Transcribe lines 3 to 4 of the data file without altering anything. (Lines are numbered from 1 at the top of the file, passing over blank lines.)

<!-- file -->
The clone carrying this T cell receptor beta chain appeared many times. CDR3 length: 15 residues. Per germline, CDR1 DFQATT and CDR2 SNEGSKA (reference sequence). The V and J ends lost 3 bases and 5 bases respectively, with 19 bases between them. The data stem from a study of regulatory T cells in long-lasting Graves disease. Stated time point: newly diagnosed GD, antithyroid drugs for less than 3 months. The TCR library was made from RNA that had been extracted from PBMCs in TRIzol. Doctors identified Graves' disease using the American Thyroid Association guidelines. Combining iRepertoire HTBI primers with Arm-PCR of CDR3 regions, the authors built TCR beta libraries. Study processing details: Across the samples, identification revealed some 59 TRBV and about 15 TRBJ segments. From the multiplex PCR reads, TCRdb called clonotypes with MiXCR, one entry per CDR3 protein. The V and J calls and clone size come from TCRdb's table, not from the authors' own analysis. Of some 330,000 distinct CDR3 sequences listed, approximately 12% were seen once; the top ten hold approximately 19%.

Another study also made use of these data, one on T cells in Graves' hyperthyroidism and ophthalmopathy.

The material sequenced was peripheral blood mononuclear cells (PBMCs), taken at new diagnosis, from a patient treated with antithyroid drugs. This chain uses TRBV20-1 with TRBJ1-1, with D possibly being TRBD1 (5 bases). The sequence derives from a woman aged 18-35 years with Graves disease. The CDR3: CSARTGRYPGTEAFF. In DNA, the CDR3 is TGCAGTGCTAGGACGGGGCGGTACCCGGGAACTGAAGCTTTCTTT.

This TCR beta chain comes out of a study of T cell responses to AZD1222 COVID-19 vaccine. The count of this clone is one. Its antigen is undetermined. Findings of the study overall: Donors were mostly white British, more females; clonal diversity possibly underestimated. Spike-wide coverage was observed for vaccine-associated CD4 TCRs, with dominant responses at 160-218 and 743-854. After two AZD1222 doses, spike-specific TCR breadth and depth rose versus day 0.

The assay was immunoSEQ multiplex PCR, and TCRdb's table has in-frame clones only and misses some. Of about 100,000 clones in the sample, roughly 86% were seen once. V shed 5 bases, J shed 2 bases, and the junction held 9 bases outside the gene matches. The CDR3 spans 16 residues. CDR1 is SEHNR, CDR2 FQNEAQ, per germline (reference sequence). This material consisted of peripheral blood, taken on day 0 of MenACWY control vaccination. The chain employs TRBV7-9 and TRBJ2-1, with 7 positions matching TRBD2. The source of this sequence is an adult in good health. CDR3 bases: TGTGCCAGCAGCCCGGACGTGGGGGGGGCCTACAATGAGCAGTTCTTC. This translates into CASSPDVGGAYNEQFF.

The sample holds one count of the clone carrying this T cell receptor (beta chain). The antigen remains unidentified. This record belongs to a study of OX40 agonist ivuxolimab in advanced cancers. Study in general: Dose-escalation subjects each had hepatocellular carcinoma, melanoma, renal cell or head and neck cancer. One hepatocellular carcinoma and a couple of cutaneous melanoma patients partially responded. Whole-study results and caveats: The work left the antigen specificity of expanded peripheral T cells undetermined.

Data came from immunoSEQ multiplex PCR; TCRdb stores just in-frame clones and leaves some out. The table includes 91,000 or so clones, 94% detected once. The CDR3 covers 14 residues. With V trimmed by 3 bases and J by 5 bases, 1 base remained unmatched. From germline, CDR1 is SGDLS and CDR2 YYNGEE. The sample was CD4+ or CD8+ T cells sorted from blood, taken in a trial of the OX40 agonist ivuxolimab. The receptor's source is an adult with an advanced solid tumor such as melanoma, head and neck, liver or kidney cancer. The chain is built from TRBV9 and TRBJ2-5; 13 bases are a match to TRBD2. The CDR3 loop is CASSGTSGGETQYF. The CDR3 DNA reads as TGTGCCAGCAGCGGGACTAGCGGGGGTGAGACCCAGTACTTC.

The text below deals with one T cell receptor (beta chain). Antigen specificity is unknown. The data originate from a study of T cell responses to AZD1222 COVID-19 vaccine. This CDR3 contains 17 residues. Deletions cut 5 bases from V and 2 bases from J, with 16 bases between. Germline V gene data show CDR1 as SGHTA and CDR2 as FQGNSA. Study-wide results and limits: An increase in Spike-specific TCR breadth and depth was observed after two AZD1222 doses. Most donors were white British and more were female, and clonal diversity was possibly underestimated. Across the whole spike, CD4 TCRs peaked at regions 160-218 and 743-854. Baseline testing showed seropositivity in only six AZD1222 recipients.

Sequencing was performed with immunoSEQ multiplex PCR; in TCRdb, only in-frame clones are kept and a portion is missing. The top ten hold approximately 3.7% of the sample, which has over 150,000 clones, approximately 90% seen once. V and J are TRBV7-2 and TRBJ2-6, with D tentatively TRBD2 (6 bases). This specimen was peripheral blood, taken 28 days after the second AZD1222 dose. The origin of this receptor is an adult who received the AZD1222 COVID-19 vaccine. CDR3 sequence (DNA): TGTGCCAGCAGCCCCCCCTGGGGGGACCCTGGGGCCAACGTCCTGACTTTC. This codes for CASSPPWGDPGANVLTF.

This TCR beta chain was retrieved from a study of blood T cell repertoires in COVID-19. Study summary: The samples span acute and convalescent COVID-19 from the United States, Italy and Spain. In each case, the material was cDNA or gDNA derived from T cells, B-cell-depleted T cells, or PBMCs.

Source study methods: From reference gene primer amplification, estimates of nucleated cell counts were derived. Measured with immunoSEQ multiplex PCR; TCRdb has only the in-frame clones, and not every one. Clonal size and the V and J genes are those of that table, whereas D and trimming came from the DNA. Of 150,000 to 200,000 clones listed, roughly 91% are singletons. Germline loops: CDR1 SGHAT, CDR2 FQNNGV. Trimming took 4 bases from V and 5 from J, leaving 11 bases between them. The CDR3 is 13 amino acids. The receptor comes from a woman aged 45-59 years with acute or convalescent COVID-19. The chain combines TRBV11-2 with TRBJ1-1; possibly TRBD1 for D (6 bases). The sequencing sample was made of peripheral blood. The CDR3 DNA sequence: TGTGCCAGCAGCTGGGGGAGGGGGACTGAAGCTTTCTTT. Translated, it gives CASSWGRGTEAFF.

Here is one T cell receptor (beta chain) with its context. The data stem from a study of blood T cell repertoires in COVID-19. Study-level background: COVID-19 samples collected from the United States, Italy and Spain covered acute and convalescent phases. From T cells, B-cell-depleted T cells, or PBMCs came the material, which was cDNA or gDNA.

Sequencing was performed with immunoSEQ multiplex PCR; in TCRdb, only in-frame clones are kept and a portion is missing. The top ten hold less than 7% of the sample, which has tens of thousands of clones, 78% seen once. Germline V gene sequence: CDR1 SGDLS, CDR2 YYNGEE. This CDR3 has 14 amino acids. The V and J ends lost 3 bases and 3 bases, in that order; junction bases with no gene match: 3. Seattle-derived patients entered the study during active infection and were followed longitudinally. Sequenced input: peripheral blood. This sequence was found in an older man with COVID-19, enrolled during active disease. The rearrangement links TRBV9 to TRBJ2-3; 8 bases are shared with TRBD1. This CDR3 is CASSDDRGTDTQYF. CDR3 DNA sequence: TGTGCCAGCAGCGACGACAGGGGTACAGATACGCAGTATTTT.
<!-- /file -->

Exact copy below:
The material sequenced was peripheral blood mononuclear cells (PBMCs), taken at new diagnosis, from a patient treated with antithyroid drugs. This chain uses TRBV20-1 with TRBJ1-1, with D possibly being TRBD1 (5 bases). The sequence derives from a woman aged 18-35 years with Graves disease. The CDR3: CSARTGRYPGTEAFF. In DNA, the CDR3 is TGCAGTGCTAGGACGGGGCGGTACCCGGGAACTGAAGCTTTCTTT.

This TCR beta chain comes out of a study of T cell responses to AZD1222 COVID-19 vaccine. The count of this clone is one. Its antigen is undetermined. Findings of the study overall: Donors were mostly white British, more females; clonal diversity possibly underestimated. Spike-wide coverage was observed for vaccine-associated CD4 TCRs, with dominant responses at 160-218 and 743-854. After two AZD1222 doses, spike-specific TCR breadth and depth rose versus day 0.